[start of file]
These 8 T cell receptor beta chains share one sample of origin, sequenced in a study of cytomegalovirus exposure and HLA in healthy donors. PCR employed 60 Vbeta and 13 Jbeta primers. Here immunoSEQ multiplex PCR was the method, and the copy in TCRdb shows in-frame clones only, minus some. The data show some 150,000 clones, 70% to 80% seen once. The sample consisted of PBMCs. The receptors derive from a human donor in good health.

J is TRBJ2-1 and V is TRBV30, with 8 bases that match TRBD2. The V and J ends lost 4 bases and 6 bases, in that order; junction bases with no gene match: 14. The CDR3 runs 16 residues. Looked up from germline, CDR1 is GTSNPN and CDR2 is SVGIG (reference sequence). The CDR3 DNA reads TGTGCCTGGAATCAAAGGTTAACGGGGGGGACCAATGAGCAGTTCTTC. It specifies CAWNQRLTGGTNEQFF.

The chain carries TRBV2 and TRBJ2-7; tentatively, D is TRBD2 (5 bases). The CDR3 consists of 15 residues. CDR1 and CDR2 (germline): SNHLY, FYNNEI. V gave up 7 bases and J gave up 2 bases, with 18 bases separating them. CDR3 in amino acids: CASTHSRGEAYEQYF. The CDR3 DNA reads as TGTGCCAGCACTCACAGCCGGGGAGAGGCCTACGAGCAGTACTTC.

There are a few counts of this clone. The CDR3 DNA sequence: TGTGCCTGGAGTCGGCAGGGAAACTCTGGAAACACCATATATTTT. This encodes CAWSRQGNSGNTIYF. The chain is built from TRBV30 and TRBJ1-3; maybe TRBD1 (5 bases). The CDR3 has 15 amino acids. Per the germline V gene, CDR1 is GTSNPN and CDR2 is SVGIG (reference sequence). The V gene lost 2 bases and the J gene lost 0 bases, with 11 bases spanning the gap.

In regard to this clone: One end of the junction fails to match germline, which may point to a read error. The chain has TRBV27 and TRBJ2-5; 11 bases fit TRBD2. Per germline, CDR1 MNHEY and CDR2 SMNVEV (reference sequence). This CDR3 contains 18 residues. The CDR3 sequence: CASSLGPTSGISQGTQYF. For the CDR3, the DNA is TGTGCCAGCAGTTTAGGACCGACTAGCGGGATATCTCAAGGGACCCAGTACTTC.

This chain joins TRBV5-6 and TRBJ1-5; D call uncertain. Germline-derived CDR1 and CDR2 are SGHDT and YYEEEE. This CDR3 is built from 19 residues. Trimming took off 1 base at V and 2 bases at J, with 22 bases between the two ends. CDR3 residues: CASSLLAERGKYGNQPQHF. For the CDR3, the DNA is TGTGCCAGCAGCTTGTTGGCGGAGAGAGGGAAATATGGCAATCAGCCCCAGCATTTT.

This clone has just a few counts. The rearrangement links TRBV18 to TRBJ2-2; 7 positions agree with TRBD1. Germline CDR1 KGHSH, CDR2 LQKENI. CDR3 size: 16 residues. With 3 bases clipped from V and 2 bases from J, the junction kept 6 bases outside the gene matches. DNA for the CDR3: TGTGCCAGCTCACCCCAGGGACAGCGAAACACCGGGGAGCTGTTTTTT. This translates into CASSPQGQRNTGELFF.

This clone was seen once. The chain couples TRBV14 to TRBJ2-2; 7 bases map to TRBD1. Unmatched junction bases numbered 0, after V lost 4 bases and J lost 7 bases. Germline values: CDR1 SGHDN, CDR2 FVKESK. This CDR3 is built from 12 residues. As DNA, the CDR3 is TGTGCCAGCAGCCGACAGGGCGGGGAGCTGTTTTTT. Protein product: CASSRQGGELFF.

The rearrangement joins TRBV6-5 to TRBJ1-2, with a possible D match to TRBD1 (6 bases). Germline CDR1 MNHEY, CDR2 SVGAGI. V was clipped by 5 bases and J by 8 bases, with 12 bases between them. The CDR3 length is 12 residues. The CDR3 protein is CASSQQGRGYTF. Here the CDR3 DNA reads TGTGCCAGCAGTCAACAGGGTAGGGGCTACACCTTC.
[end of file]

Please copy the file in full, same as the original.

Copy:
These 8 T cell receptor beta chains share one sample of origin, sequenced in a study of cytomegalovirus exposure and HLA in healthy donors. PCR employed 60 Vbeta and 13 Jbeta primers. Here immunoSEQ multiplex PCR was the method, and the copy in TCRdb shows in-frame clones only, minus some. The data show some 150,000 clones, 70% to 80% seen once. The sample consisted of PBMCs. The receptors derive from a human donor in good health.

J is TRBJ2-1 and V is TRBV30, with 8 bases that match TRBD2. The V and J ends lost 4 bases and 6 bases, in that order; junction bases with no gene match: 14. The CDR3 runs 16 residues. Looked up from germline, CDR1 is GTSNPN and CDR2 is SVGIG (reference sequence). The CDR3 DNA reads TGTGCCTGGAATCAAAGGTTAACGGGGGGGACCAATGAGCAGTTCTTC. It specifies CAWNQRLTGGTNEQFF.

The chain carries TRBV2 and TRBJ2-7; tentatively, D is TRBD2 (5 bases). The CDR3 consists of 15 residues. CDR1 and CDR2 (germline): SNHLY, FYNNEI. V gave up 7 bases and J gave up 2 bases, with 18 bases separating them. CDR3 in amino acids: CASTHSRGEAYEQYF. The CDR3 DNA reads as TGTGCCAGCACTCACAGCCGGGGAGAGGCCTACGAGCAGTACTTC.

There are a few counts of this clone. The CDR3 DNA sequence: TGTGCCTGGAGTCGGCAGGGAAACTCTGGAAACACCATATATTTT. This encodes CAWSRQGNSGNTIYF. The chain is built from TRBV30 and TRBJ1-3; maybe TRBD1 (5 bases). The CDR3 has 15 amino acids. Per the germline V gene, CDR1 is GTSNPN and CDR2 is SVGIG (reference sequence). The V gene lost 2 bases and the J gene lost 0 bases, with 11 bases spanning the gap.

In regard to this clone: One end of the junction fails to match germline, which may point to a read error. The chain has TRBV27 and TRBJ2-5; 11 bases fit TRBD2. Per germline, CDR1 MNHEY and CDR2 SMNVEV (reference sequence). This CDR3 contains 18 residues. The CDR3 sequence: CASSLGPTSGISQGTQYF. For the CDR3, the DNA is TGTGCCAGCAGTTTAGGACCGACTAGCGGGATATCTCAAGGGACCCAGTACTTC.

This chain joins TRBV5-6 and TRBJ1-5; D call uncertain. Germline-derived CDR1 and CDR2 are SGHDT and YYEEEE. This CDR3 is built from 19 residues. Trimming took off 1 base at V and 2 bases at J, with 22 bases between the two ends. CDR3 residues: CASSLLAERGKYGNQPQHF. For the CDR3, the DNA is TGTGCCAGCAGCTTGTTGGCGGAGAGAGGGAAATATGGCAATCAGCCCCAGCATTTT.

This clone has just a few counts. The rearrangement links TRBV18 to TRBJ2-2; 7 positions agree with TRBD1. Germline CDR1 KGHSH, CDR2 LQKENI. CDR3 size: 16 residues. With 3 bases clipped from V and 2 bases from J, the junction kept 6 bases outside the gene matches. DNA for the CDR3: TGTGCCAGCTCACCCCAGGGACAGCGAAACACCGGGGAGCTGTTTTTT. This translates into CASSPQGQRNTGELFF.

This clone was seen once. The chain couples TRBV14 to TRBJ2-2; 7 bases map to TRBD1. Unmatched junction bases numbered 0, after V lost 4 bases and J lost 7 bases. Germline values: CDR1 SGHDN, CDR2 FVKESK. This CDR3 is built from 12 residues. As DNA, the CDR3 is TGTGCCAGCAGCCGACAGGGCGGGGAGCTGTTTTTT. Protein product: CASSRQGGELFF.

The rearrangement joins TRBV6-5 to TRBJ1-2, with a possible D match to TRBD1 (6 bases). Germline CDR1 MNHEY, CDR2 SVGAGI. V was clipped by 5 bases and J by 8 bases, with 12 bases between them. The CDR3 length is 12 residues. The CDR3 protein is CASSQQGRGYTF. Here the CDR3 DNA reads TGTGCCAGCAGTCAACAGGGTAGGGGCTACACCTTC.